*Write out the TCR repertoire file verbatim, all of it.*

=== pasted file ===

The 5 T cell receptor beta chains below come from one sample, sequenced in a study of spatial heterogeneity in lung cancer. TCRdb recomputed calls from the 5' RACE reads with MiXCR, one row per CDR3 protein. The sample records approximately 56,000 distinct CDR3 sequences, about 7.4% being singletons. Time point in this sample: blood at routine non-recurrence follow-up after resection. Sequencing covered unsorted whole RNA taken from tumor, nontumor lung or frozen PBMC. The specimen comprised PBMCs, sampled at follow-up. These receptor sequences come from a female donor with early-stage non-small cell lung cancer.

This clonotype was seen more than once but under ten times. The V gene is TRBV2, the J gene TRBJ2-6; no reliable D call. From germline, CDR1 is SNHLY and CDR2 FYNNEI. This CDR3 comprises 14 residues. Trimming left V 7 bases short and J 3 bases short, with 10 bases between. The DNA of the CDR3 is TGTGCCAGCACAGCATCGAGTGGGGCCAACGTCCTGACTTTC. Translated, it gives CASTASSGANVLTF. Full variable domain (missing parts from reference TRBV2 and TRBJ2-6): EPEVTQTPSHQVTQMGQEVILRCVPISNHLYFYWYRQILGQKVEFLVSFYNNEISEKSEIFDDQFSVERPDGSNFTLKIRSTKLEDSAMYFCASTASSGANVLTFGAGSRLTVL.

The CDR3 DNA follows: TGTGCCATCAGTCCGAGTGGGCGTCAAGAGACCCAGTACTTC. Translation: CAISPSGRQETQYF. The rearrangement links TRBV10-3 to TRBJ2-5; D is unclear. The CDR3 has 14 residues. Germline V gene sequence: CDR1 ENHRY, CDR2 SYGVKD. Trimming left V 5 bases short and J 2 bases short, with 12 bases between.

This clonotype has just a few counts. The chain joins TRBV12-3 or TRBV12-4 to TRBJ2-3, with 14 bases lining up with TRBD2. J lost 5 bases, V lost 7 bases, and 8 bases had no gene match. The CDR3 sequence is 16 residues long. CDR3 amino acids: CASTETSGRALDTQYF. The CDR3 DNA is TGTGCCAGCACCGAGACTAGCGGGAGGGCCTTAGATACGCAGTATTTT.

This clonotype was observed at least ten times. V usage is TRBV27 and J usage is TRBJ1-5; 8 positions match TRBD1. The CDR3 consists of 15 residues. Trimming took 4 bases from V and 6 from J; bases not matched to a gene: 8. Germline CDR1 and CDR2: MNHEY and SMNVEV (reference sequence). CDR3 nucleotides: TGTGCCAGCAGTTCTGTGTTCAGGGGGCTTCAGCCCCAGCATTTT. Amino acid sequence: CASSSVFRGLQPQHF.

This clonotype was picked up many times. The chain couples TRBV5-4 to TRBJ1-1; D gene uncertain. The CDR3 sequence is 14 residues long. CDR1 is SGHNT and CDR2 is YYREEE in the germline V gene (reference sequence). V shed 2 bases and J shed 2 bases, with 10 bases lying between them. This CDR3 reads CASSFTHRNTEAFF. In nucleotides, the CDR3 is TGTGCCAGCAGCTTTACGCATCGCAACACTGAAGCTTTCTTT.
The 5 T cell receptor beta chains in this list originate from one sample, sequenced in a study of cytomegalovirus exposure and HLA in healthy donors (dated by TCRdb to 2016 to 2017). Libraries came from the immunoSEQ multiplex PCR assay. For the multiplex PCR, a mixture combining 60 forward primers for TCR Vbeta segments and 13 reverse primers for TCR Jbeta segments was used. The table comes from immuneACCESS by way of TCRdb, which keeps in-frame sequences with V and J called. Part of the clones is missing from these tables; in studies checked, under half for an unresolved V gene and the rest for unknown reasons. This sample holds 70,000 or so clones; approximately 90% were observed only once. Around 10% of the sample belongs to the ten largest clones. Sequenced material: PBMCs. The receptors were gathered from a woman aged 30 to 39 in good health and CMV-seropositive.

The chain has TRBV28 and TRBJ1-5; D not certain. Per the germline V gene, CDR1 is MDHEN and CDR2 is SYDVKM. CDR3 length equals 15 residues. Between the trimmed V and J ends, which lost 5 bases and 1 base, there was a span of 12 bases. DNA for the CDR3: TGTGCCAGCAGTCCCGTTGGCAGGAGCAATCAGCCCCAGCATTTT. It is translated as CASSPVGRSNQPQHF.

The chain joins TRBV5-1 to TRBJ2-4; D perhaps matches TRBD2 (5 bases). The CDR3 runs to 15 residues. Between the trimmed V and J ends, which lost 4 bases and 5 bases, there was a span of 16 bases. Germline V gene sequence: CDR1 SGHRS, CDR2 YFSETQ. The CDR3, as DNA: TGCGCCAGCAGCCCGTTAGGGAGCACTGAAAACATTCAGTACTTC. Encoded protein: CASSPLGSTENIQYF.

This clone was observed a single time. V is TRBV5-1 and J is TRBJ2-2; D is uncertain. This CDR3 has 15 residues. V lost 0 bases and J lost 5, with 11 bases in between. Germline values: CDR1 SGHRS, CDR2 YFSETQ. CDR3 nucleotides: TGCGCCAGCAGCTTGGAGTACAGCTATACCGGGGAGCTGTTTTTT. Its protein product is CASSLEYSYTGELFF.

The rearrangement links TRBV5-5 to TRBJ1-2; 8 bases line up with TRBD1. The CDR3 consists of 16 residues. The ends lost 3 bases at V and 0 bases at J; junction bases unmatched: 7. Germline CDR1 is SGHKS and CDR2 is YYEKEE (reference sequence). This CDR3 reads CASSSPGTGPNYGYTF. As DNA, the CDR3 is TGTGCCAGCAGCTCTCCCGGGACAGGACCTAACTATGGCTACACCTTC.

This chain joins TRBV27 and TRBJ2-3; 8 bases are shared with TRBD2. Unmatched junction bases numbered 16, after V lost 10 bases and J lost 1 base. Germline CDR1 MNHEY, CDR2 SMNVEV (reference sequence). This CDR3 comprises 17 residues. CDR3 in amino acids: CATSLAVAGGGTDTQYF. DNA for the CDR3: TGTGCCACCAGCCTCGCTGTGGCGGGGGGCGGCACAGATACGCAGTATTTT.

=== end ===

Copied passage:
The 5 T cell receptor beta chains below come from one sample, sequenced in a study of spatial heterogeneity in lung cancer. TCRdb recomputed calls from the 5' RACE reads with MiXCR, one row per CDR3 protein. The sample records approximately 56,000 distinct CDR3 sequences, about 7.4% being singletons. Time point in this sample: blood at routine non-recurrence follow-up after resection. Sequencing covered unsorted whole RNA taken from tumor, nontumor lung or frozen PBMC. The specimen comprised PBMCs, sampled at follow-up. These receptor sequences come from a female donor with early-stage non-small cell lung cancer.

This clonotype was seen more than once but under ten times. The V gene is TRBV2, the J gene TRBJ2-6; no reliable D call. From germline, CDR1 is SNHLY and CDR2 FYNNEI. This CDR3 comprises 14 residues. Trimming left V 7 bases short and J 3 bases short, with 10 bases between. The DNA of the CDR3 is TGTGCCAGCACAGCATCGAGTGGGGCCAACGTCCTGACTTTC. Translated, it gives CASTASSGANVLTF. Full variable domain (missing parts from reference TRBV2 and TRBJ2-6): EPEVTQTPSHQVTQMGQEVILRCVPISNHLYFYWYRQILGQKVEFLVSFYNNEISEKSEIFDDQFSVERPDGSNFTLKIRSTKLEDSAMYFCASTASSGANVLTFGAGSRLTVL.

The CDR3 DNA follows: TGTGCCATCAGTCCGAGTGGGCGTCAAGAGACCCAGTACTTC. Translation: CAISPSGRQETQYF. The rearrangement links TRBV10-3 to TRBJ2-5; D is unclear. The CDR3 has 14 residues. Germline V gene sequence: CDR1 ENHRY, CDR2 SYGVKD. Trimming left V 5 bases short and J 2 bases short, with 12 bases between.

This clonotype has just a few counts. The chain joins TRBV12-3 or TRBV12-4 to TRBJ2-3, with 14 bases lining up with TRBD2. J lost 5 bases, V lost 7 bases, and 8 bases had no gene match. The CDR3 sequence is 16 residues long. CDR3 amino acids: CASTETSGRALDTQYF. The CDR3 DNA is TGTGCCAGCACCGAGACTAGCGGGAGGGCCTTAGATACGCAGTATTTT.

This clonotype was observed at least ten times. V usage is TRBV27 and J usage is TRBJ1-5; 8 positions match TRBD1. The CDR3 consists of 15 residues. Trimming took 4 bases from V and 6 from J; bases not matched to a gene: 8. Germline CDR1 and CDR2: MNHEY and SMNVEV (reference sequence). CDR3 nucleotides: TGTGCCAGCAGTTCTGTGTTCAGGGGGCTTCAGCCCCAGCATTTT. Amino acid sequence: CASSSVFRGLQPQHF.

This clonotype was picked up many times. The chain couples TRBV5-4 to TRBJ1-1; D gene uncertain. The CDR3 sequence is 14 residues long. CDR1 is SGHNT and CDR2 is YYREEE in the germline V gene (reference sequence). V shed 2 bases and J shed 2 bases, with 10 bases lying between them. This CDR3 reads CASSFTHRNTEAFF. In nucleotides, the CDR3 is TGTGCCAGCAGCTTTACGCATCGCAACACTGAAGCTTTCTTT.
The 5 T cell receptor beta chains in this list originate from one sample, sequenced in a study of cytomegalovirus exposure and HLA in healthy donors (dated by TCRdb to 2016 to 2017). Libraries came from the immunoSEQ multiplex PCR assay. For the multiplex PCR, a mixture combining 60 forward primers for TCR Vbeta segments and 13 reverse primers for TCR Jbeta segments was used. The table comes from immuneACCESS by way of TCRdb, which keeps in-frame sequences with V and J called. Part of the clones is missing from these tables; in studies checked, under half for an unresolved V gene and the rest for unknown reasons. This sample holds 70,000 or so clones; approximately 90% were observed only once. Around 10% of the sample belongs to the ten largest clones. Sequenced material: PBMCs. The receptors were gathered from a woman aged 30 to 39 in good health and CMV-seropositive.

The chain has TRBV28 and TRBJ1-5; D not certain. Per the germline V gene, CDR1 is MDHEN and CDR2 is SYDVKM. CDR3 length equals 15 residues. Between the trimmed V and J ends, which lost 5 bases and 1 base, there was a span of 12 bases. DNA for the CDR3: TGTGCCAGCAGTCCCGTTGGCAGGAGCAATCAGCCCCAGCATTTT. It is translated as CASSPVGRSNQPQHF.

The chain joins TRBV5-1 to TRBJ2-4; D perhaps matches TRBD2 (5 bases). The CDR3 runs to 15 residues. Between the trimmed V and J ends, which lost 4 bases and 5 bases, there was a span of 16 bases. Germline V gene sequence: CDR1 SGHRS, CDR2 YFSETQ. The CDR3, as DNA: TGCGCCAGCAGCCCGTTAGGGAGCACTGAAAACATTCAGTACTTC. Encoded protein: CASSPLGSTENIQYF.

This clone was observed a single time. V is TRBV5-1 and J is TRBJ2-2; D is uncertain. This CDR3 has 15 residues. V lost 0 bases and J lost 5, with 11 bases in between. Germline values: CDR1 SGHRS, CDR2 YFSETQ. CDR3 nucleotides: TGCGCCAGCAGCTTGGAGTACAGCTATACCGGGGAGCTGTTTTTT. Its protein product is CASSLEYSYTGELFF.

The rearrangement links TRBV5-5 to TRBJ1-2; 8 bases line up with TRBD1. The CDR3 consists of 16 residues. The ends lost 3 bases at V and 0 bases at J; junction bases unmatched: 7. Germline CDR1 is SGHKS and CDR2 is YYEKEE (reference sequence). This CDR3 reads CASSSPGTGPNYGYTF. As DNA, the CDR3 is TGTGCCAGCAGCTCTCCCGGGACAGGACCTAACTATGGCTACACCTTC.

This chain joins TRBV27 and TRBJ2-3; 8 bases are shared with TRBD2. Unmatched junction bases numbered 16, after V lost 10 bases and J lost 1 base. Germline CDR1 MNHEY, CDR2 SMNVEV (reference sequence). This CDR3 comprises 17 residues. CDR3 in amino acids: CATSLAVAGGGTDTQYF. DNA for the CDR3: TGTGCCACCAGCCTCGCTGTGGCGGGGGGCGGCACAGATACGCAGTATTTT.